Class Hierarchy

libtrace is a C API, i.e.a library of functions that allow you to create Traces and Packets, to read Packets, and to extract 'decodes' for various parts of the Packets, e.g. IP (i.e. IPv4), TDP and UDP headers, etc. That means that in C, you need to keep pointers to each part of the Packet you're interested in.

python-libtrace (plt) provides Python access to libtrace objects via a set of Python classes. Each class has methods that provide access to various libtrace functions, and to fields in libtrace's 'decodes.'   Trace objects read or write libtrace python-libtrace Packets; the Trace class functions only specify details of the trace itself. From the Packet object, the classes are arranged in an inheritance hierarchy, as shown in the diagram below.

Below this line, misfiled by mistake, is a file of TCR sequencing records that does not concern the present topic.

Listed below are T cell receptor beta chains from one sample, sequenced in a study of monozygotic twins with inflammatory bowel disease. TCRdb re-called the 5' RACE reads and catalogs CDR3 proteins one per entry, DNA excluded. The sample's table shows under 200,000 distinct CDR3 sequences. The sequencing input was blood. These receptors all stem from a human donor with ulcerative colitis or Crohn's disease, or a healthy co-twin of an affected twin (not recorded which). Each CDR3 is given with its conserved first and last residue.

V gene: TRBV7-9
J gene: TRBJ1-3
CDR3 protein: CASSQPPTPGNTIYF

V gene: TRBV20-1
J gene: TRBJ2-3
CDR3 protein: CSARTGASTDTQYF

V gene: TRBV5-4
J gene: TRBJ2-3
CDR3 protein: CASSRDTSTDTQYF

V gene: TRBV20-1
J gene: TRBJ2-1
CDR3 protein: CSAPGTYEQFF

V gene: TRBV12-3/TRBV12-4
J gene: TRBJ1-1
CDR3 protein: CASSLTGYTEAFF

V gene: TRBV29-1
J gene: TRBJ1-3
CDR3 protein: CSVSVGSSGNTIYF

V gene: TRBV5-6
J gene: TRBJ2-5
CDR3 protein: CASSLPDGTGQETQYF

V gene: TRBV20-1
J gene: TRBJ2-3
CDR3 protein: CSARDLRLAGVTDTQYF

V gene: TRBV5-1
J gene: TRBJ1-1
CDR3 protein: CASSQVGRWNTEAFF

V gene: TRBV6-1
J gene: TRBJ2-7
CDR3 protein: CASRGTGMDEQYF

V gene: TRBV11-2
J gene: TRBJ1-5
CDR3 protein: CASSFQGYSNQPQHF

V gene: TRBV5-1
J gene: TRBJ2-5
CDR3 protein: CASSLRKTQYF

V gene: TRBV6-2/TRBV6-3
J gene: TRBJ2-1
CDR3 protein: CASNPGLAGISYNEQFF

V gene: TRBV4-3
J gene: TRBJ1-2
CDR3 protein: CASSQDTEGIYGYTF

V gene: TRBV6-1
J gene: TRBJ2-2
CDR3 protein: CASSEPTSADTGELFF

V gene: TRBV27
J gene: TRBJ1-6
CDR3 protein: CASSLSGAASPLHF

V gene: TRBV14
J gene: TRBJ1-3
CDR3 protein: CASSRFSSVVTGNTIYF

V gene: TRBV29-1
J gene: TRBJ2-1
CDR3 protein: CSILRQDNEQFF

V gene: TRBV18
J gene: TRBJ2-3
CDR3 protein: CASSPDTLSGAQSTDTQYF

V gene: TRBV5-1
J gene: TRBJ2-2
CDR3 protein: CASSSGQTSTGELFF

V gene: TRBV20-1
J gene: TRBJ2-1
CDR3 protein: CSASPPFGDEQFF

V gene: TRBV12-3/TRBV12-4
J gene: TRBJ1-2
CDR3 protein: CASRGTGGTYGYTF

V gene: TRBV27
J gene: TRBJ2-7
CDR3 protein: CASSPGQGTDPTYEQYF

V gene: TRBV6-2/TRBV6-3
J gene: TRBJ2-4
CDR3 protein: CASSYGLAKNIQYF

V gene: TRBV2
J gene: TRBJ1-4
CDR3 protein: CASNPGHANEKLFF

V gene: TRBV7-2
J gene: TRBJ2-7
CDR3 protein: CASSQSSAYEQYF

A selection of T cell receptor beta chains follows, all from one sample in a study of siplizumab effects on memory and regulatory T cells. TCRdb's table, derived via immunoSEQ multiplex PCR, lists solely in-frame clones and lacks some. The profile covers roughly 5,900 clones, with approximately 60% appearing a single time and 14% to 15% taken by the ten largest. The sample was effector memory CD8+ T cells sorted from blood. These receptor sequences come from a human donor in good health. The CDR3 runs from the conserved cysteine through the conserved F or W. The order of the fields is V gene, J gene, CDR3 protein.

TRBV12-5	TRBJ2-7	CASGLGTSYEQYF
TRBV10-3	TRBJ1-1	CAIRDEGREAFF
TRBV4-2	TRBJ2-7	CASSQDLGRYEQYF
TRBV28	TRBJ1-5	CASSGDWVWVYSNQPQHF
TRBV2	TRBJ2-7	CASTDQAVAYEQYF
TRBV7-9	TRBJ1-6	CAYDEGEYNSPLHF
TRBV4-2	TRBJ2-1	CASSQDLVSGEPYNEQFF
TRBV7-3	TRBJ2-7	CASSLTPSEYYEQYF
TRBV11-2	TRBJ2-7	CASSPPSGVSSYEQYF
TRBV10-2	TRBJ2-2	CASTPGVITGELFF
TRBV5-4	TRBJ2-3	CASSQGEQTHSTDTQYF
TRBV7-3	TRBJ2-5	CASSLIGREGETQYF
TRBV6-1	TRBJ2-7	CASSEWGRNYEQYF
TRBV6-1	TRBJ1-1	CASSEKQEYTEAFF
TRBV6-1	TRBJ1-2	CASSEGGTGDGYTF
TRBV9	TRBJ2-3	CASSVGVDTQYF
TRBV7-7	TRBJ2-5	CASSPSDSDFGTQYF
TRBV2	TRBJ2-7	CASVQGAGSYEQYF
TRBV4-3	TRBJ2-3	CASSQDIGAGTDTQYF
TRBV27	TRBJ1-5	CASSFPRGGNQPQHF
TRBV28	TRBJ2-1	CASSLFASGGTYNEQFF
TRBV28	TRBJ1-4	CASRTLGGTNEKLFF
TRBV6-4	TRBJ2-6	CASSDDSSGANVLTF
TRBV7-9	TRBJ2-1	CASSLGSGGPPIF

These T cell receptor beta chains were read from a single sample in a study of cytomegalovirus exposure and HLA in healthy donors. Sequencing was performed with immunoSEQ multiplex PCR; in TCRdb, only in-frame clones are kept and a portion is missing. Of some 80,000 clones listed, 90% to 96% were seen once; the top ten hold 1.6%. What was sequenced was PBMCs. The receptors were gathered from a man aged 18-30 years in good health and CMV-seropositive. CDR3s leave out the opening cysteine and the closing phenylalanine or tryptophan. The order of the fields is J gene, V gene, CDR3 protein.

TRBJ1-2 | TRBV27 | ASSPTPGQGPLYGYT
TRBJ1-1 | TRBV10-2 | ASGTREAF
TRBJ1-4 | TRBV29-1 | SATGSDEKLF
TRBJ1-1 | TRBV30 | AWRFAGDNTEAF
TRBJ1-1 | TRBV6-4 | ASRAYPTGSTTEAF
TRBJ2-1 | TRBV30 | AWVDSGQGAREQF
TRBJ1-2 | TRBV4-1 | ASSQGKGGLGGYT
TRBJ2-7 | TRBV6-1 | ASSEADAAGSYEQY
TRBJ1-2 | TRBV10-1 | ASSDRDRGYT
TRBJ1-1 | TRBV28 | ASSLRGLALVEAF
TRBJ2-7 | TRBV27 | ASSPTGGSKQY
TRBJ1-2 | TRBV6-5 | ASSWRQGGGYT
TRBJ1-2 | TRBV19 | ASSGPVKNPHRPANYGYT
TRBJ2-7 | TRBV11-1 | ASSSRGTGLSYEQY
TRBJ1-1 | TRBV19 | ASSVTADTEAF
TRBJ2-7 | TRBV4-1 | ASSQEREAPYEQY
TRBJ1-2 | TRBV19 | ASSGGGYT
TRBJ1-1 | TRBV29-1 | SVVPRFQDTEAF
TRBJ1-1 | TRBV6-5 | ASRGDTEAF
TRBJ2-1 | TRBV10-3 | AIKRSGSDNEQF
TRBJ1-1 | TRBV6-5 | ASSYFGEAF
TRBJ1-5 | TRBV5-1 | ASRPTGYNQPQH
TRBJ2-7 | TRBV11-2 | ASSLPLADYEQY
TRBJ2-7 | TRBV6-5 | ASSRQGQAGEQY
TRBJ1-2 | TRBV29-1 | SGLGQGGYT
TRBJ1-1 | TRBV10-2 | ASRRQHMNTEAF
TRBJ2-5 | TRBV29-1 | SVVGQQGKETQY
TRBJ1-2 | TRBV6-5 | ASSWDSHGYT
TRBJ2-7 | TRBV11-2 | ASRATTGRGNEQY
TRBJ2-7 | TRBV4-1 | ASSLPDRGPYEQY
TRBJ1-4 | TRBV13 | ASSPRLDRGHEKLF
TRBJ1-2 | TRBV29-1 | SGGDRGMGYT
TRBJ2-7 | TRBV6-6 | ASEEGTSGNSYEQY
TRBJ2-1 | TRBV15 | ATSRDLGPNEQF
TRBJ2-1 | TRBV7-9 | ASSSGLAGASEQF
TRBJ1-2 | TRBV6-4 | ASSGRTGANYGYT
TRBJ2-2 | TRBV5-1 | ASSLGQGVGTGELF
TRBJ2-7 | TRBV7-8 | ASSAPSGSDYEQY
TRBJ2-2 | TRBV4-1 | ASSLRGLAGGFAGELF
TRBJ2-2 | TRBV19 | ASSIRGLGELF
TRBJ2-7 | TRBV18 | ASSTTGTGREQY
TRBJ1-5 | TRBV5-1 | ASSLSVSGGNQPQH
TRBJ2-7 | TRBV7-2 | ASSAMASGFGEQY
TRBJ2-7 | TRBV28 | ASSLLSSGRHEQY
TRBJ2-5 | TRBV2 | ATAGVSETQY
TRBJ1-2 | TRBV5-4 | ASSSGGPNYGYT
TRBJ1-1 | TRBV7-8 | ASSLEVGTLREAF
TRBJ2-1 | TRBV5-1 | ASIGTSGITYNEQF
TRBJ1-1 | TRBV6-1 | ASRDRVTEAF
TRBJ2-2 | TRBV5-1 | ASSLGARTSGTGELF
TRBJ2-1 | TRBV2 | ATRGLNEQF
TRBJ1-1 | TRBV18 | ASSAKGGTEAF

IP IP6




The important thing about this is that classes at lower levels in the Hierarchy can use all the methods in any of their predecessor classes, i.e. any that can be reached by tracing up the black lines in the diagram.

For example:

Therefore, classes IP, IPv6, TCP, UDP and ICMP can all use .wire_len and .src_prefix.

If you are writing methods that work on a TCP object, you should use the higher-level methods within your own methods. Doing that means that you don't have to make, for example, an IP6 object within your method - which Python will later have to garbage-collect.

Nevil Brownlee
Mon,  6 Jan 14 (NZDT)